Mao Yan

Mao Yan
b. 1968, Xiangtan, Hunan
A virtuoso portrait painter, his fascination with technique is apparent from his remarkable untitled early self-portrait imitating Rembrandt’s portrait of himself as a young man. Opting for the subtler, classical and tranquil techniques of painting, he seemed to unearth fresh possibilities, imbuing the stillness of his subjects with contemporary edginess. Graduated from the Central Academy of Fine Arts in 1991, he was assigned to teach at the Nanjing Academy of Art. Mao shot to national attention soon afterwards at the 1992 Guangzhou Biennial with his humorous portrait of the art critic Li Xiaoshan and a screaming doll sidekick.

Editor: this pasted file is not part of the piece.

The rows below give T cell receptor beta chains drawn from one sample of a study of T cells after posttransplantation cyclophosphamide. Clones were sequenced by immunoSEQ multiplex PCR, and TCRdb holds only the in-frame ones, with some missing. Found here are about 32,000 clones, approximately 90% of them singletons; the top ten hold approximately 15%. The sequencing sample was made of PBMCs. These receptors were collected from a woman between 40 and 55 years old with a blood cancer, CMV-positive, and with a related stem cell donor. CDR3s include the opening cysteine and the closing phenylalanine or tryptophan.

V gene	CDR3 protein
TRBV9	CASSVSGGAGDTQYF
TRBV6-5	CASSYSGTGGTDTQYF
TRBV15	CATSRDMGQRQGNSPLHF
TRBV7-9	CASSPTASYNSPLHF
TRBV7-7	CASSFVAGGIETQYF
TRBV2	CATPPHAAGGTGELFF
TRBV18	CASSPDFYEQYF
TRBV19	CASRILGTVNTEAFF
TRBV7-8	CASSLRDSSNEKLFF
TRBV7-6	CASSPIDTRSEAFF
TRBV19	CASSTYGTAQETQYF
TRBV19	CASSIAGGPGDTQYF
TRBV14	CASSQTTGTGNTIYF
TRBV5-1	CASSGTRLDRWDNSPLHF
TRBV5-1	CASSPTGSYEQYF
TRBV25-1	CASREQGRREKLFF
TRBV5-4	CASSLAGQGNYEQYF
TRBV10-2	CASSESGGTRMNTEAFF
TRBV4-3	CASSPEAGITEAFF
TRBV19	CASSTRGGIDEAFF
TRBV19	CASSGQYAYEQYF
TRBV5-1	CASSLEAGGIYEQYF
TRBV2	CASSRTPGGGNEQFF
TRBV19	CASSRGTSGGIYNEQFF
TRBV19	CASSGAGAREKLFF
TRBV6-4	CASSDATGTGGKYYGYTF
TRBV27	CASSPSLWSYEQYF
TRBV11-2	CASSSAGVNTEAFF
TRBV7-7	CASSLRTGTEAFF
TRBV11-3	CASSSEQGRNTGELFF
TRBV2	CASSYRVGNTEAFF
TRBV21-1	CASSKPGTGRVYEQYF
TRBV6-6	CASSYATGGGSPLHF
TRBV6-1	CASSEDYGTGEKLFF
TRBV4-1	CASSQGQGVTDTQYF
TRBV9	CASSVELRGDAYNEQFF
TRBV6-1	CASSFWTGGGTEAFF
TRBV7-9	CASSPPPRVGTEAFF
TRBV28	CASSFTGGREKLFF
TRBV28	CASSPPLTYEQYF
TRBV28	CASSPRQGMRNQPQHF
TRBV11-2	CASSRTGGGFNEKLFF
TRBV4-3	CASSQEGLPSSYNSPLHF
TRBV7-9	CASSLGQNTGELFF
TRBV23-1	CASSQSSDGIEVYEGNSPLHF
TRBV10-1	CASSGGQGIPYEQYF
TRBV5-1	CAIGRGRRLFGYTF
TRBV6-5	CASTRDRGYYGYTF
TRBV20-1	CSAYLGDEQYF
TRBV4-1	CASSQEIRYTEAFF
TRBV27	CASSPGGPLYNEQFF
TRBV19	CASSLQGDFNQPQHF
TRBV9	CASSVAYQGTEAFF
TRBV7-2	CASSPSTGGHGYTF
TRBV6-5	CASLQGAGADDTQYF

His later portraits tend to tone down both the range of colours and the subject’s expressiveness. Mao’s preference to work from photographs keeps the subject at a controllable distance, as if he is not so interested in his or her personality or individuality, but in interacting with the process of painting human beings. Such speculation is borne out in titles such as The Nature of Portraiture (1998). Despite his seemingly unfashionable choice, the timeless approach of Mao’s hermitic exploration seems to slip him to the forefront of contemporary Chinese art. Mao Yan’s paintings have been shown at, among other venues, the 1996 Shanghai Biennial and the exhibition ‘One Hundred Years of Chinese Portraiture’ in Beijing (1997).
Li, Xianting (1997). ‘The Boundary between Language and Craft—In Reference to the Works of Mao Yan and Zhou Chunya (Yüyuan yü shouyi de jiexian). In The Nature of Portraiture (exhibition catalogue). Beijing: Gallery of the Central Academy of Fine Arts.

Encyclopedia of contemporary Chinese culture. . 2011.